If you ask them about how they created the best Urdu album by a band in a decade, they will likely be self-deprecating, almost shocked because, here’s the thing: they never set out to make the best album. They were trying to make an Urdu pop album and if you listen to each song, you will realize that it has all the elements of a good pop album.

Calling them the best Urdu music band of the decade isn’t biased; there are plenty of good Urdu-language bands. However, every Urdu song released by Poor Rich Boy is intricately crafted. Whether you listen to each song individually or compile a playlist of their entire Urdu discography, you’ll realize they’re not imitating other bands, whether from Pakistan or beyond.

What’s striking is that not one song is overproduced, mechanical, or an imitation of other brilliant pop records like Hum Tum by Vital Signs, Duur by Strings, or Jadoo by The Milestones. I mention these three records because they are widely regarded as among the finest Urdu pop records by bands in the history of Pakistani pop music.

Zain Ahsan, one half of the duo, possesses a profound understanding of production that surpasses that of other member within mainstream groups. This assertion stands as a fact. If any doubt lingers, a mere listen to their English language album, We Are Your Friends will swiftly dispel them.

Umer Khan, the other half of the duo, serves as the singer and lyricist, often, if not always, contributing harmonies as well. However, unlike other singers, he refrains from resorting to screams, shouts, or alaaps to evoke emotions. He never pretends to be a classically trained singer either.

Each Urdu song by PRB stands out due to variations in song structure, musical elements, and instrumentals, maintaining a thread of coherence that binds them into a unified record. Not a single song on Yakeen gives the impression that the album lacks clarity. Furthermore, Umer Khan and Zain Ahsan navigate creative differences with maturity, granting each other the necessary space without jeopardizing the integrity of the group. While they pursue solo musical projects, this has never resulted in one devaluing the other within Poor Rich Boy. It’s understandable that differing creative ideas can be quite challenging; one member may question why a song isn’t released while another questions its readiness. However, they never allow such obstacles to hinder their collaboration.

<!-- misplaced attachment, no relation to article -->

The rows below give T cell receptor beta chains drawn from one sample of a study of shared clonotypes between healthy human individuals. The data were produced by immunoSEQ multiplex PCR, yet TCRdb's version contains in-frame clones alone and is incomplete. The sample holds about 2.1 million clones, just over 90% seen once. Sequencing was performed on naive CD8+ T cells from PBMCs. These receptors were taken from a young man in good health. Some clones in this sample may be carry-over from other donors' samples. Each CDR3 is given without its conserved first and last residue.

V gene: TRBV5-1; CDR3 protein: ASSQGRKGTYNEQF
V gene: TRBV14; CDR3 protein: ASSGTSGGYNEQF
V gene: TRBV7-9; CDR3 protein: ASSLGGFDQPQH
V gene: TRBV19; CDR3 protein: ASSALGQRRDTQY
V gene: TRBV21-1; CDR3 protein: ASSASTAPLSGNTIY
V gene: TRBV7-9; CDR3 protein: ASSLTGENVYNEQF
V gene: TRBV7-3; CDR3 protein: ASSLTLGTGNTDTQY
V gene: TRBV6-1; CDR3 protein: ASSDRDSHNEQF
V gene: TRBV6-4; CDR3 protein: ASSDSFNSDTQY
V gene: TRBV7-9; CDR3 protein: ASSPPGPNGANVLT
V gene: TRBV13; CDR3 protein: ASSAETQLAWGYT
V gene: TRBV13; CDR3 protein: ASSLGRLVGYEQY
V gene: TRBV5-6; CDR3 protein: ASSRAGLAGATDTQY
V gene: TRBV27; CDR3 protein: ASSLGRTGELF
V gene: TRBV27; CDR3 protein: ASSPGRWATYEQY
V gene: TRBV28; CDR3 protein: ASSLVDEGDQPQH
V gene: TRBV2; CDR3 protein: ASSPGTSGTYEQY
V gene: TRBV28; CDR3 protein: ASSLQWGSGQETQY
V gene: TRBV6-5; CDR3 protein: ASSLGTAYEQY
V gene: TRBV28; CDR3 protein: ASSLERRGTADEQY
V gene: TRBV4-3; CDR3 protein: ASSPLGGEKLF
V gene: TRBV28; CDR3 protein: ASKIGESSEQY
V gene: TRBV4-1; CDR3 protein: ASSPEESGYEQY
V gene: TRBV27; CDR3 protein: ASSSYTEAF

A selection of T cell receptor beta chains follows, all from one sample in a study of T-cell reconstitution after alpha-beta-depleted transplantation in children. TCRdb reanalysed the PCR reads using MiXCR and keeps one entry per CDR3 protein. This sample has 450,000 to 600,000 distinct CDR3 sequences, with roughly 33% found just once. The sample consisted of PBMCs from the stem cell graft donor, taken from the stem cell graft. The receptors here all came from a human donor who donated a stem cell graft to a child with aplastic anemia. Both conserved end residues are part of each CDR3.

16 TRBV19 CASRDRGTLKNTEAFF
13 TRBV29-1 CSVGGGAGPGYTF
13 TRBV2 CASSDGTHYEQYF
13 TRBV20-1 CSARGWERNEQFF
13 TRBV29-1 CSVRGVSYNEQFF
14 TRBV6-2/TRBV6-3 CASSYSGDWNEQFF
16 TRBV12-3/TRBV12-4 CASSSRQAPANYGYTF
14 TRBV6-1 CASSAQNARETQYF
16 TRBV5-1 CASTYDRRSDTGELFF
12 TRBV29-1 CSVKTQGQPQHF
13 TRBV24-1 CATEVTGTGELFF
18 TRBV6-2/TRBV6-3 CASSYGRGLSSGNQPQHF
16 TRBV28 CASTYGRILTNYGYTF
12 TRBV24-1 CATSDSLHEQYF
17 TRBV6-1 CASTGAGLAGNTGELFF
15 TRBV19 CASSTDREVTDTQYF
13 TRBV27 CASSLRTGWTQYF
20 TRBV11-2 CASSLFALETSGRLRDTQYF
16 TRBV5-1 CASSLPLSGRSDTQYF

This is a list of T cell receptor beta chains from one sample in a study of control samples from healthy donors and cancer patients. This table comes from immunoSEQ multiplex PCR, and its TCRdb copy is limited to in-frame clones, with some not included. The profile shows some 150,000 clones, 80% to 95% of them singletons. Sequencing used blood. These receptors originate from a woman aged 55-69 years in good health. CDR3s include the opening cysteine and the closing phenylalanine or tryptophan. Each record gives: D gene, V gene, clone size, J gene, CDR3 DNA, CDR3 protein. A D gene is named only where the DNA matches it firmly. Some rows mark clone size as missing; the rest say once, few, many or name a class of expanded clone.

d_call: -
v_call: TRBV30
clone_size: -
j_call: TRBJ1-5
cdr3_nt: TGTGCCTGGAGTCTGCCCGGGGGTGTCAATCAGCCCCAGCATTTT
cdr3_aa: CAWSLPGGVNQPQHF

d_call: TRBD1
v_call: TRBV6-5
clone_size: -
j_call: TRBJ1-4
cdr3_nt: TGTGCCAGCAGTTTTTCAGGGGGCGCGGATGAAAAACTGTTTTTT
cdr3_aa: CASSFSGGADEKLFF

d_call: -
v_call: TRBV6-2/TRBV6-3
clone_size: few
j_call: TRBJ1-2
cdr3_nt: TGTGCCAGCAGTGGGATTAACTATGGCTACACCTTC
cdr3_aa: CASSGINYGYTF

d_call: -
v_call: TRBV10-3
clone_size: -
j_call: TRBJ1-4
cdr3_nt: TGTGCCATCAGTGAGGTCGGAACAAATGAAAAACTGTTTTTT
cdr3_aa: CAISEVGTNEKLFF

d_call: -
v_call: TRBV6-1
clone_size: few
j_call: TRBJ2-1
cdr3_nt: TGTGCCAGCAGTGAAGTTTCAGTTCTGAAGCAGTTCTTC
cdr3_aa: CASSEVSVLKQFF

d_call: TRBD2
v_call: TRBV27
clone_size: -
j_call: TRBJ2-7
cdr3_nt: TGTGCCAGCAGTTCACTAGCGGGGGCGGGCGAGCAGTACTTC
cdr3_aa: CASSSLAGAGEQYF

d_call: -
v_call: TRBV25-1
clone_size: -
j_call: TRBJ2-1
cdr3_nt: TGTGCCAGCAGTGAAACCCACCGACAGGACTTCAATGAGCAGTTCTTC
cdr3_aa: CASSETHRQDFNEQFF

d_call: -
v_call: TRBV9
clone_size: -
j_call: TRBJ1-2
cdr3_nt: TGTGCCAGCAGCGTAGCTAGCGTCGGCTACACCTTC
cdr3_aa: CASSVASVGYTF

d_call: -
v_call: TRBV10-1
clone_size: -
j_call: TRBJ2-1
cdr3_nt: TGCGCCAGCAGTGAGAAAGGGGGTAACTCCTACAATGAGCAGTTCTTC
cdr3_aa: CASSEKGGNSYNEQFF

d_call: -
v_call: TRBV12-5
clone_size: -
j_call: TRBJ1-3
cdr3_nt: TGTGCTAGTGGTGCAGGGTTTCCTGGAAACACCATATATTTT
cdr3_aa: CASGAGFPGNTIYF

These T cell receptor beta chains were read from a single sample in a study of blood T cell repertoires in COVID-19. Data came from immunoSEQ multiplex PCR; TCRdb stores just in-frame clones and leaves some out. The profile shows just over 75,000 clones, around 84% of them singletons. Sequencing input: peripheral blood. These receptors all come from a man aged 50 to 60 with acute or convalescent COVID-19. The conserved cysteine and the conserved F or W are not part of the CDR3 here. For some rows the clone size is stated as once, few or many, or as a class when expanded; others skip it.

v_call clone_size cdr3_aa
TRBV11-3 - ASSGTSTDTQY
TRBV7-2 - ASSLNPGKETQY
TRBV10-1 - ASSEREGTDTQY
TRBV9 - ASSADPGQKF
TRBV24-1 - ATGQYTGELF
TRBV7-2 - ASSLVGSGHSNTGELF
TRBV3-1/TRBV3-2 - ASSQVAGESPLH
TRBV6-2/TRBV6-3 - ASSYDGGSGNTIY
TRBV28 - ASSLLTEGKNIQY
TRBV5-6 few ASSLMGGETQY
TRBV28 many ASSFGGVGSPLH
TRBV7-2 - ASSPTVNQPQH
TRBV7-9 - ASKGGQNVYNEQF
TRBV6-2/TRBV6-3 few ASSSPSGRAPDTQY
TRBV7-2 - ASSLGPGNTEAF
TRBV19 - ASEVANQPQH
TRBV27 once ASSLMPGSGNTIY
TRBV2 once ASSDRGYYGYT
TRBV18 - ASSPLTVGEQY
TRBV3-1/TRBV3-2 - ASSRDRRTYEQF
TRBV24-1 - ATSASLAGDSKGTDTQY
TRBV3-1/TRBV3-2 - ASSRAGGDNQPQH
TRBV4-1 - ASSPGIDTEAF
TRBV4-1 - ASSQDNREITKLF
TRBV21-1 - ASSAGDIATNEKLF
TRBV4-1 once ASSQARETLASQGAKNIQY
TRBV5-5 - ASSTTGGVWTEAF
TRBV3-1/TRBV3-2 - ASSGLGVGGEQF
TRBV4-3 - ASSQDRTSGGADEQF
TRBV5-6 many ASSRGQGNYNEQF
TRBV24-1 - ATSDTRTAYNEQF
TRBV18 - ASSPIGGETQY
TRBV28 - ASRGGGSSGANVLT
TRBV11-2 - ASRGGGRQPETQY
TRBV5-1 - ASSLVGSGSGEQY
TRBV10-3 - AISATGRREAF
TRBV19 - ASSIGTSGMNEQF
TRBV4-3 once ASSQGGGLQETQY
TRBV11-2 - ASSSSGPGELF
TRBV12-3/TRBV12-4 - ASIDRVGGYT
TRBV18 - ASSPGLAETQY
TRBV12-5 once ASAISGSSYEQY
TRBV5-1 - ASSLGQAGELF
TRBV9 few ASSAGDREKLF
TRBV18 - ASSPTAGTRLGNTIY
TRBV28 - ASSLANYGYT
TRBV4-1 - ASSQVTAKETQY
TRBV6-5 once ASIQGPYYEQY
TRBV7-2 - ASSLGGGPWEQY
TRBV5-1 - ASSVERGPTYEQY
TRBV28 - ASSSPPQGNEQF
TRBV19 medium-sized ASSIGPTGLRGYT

Yakeen leaves a lasting impact, embedding itself into the recesses of the mind or heart, depending on how one perceives the enduring power of songs.

It offers 11 stirring unexpected tracks – a masterclass in the art of writing, singing, playing and producing pop songs. There’s an undeniable allure to Yakeen; you won’t find yourself growing bored or feeling disillusioned by the band’s musical progression. Instead of pondering over which artists may have influenced these songs, whether overtly or subtly, or feeling let down by a band you otherwise admire for their collective and individual musical endeavors, Yakeen captivates with its unique essence.

If Umer Khan’s songwriting feels both metaphorical and literal, Zain Ahsan’s sonic world balances tradition with innovation, pushing boundaries without succumbing to pretentiousness.

It‘s a universe where rules are disregarded, yet a cohesive full-length album emerges, exploring our identity, trajectory, and innermost desires.

There’s an inherent magnetism to Yakeen that captivates listeners from start to finish. Unlike many albums that may lose their appeal over time, Yakeen retains its freshness and intrigue with each sub-sequent listen. Rather than finding yourself growing bored or disenchanted, you’ll discover new layers of depth and meaning within the music.

Moreover, Yakeen, doesn’t merely echo the styles of others but rather forges its own path, offering a distinct and authentic musical experience.

There is a lasting beauty to these songs; they are vivid and conjure imagery that will vary with your mood and swim with the emotional state you’re in – be it anxiety, anger, depression, sadness, grief, love, or fear. Yakeen is a paradoxical masterpiece, capable of linear and nonlinear interpretations simultaneously. Enough said.

– Photos: Captured by Abdullah

Yakeen leaves a lasting impact, embedding itself into the recesses of the mind or heart, depending on how one perceives the enduring power of songs. Unlike many

albums that may lose their appeal over time, Yakeen retains its freshness and

intrigue with each subsequent listen.